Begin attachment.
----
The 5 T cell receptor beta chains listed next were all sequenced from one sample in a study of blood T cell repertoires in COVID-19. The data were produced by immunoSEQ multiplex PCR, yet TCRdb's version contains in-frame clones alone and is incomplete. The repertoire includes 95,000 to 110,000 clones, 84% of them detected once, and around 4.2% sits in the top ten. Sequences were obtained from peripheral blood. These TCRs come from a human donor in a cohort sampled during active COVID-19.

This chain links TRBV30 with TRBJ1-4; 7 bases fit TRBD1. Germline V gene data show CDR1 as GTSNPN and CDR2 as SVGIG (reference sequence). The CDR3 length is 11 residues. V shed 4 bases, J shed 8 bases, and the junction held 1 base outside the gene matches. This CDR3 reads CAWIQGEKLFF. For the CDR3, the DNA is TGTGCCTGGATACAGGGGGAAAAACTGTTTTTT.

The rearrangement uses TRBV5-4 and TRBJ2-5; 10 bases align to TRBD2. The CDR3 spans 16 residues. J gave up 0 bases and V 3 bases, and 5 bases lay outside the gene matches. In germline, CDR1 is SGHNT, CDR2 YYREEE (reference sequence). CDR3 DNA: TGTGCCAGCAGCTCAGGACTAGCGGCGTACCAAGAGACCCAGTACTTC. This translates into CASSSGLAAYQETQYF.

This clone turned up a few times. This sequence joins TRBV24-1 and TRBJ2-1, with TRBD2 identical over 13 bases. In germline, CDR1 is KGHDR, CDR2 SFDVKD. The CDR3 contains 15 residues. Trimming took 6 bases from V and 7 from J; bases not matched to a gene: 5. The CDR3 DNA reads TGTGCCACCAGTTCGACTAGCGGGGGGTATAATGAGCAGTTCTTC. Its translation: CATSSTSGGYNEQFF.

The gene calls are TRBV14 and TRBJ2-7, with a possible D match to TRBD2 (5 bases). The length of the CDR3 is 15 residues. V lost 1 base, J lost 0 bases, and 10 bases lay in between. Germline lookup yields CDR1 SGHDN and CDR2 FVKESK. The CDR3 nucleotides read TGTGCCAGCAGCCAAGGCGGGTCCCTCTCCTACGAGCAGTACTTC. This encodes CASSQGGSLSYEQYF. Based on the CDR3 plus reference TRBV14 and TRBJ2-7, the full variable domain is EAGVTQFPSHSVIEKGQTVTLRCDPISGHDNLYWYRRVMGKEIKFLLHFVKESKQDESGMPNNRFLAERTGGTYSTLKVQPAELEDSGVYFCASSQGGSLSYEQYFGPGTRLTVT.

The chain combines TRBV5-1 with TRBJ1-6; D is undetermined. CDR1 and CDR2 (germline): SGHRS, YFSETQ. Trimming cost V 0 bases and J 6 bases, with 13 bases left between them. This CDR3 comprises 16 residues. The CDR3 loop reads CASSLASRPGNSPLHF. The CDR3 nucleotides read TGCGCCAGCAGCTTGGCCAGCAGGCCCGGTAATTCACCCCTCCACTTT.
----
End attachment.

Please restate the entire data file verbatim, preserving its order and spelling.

The 5 T cell receptor beta chains listed next were all sequenced from one sample in a study of blood T cell repertoires in COVID-19. The data were produced by immunoSEQ multiplex PCR, yet TCRdb's version contains in-frame clones alone and is incomplete. The repertoire includes 95,000 to 110,000 clones, 84% of them detected once, and around 4.2% sits in the top ten. Sequences were obtained from peripheral blood. These TCRs come from a human donor in a cohort sampled during active COVID-19.

This chain links TRBV30 with TRBJ1-4; 7 bases fit TRBD1. Germline V gene data show CDR1 as GTSNPN and CDR2 as SVGIG (reference sequence). The CDR3 length is 11 residues. V shed 4 bases, J shed 8 bases, and the junction held 1 base outside the gene matches. This CDR3 reads CAWIQGEKLFF. For the CDR3, the DNA is TGTGCCTGGATACAGGGGGAAAAACTGTTTTTT.

The rearrangement uses TRBV5-4 and TRBJ2-5; 10 bases align to TRBD2. The CDR3 spans 16 residues. J gave up 0 bases and V 3 bases, and 5 bases lay outside the gene matches. In germline, CDR1 is SGHNT, CDR2 YYREEE (reference sequence). CDR3 DNA: TGTGCCAGCAGCTCAGGACTAGCGGCGTACCAAGAGACCCAGTACTTC. This translates into CASSSGLAAYQETQYF.

This clone turned up a few times. This sequence joins TRBV24-1 and TRBJ2-1, with TRBD2 identical over 13 bases. In germline, CDR1 is KGHDR, CDR2 SFDVKD. The CDR3 contains 15 residues. Trimming took 6 bases from V and 7 from J; bases not matched to a gene: 5. The CDR3 DNA reads TGTGCCACCAGTTCGACTAGCGGGGGGTATAATGAGCAGTTCTTC. Its translation: CATSSTSGGYNEQFF.

The gene calls are TRBV14 and TRBJ2-7, with a possible D match to TRBD2 (5 bases). The length of the CDR3 is 15 residues. V lost 1 base, J lost 0 bases, and 10 bases lay in between. Germline lookup yields CDR1 SGHDN and CDR2 FVKESK. The CDR3 nucleotides read TGTGCCAGCAGCCAAGGCGGGTCCCTCTCCTACGAGCAGTACTTC. This encodes CASSQGGSLSYEQYF. Based on the CDR3 plus reference TRBV14 and TRBJ2-7, the full variable domain is EAGVTQFPSHSVIEKGQTVTLRCDPISGHDNLYWYRRVMGKEIKFLLHFVKESKQDESGMPNNRFLAERTGGTYSTLKVQPAELEDSGVYFCASSQGGSLSYEQYFGPGTRLTVT.

The chain combines TRBV5-1 with TRBJ1-6; D is undetermined. CDR1 and CDR2 (germline): SGHRS, YFSETQ. Trimming cost V 0 bases and J 6 bases, with 13 bases left between them. This CDR3 comprises 16 residues. The CDR3 loop reads CASSLASRPGNSPLHF. The CDR3 nucleotides read TGCGCCAGCAGCTTGGCCAGCAGGCCCGGTAATTCACCCCTCCACTTT.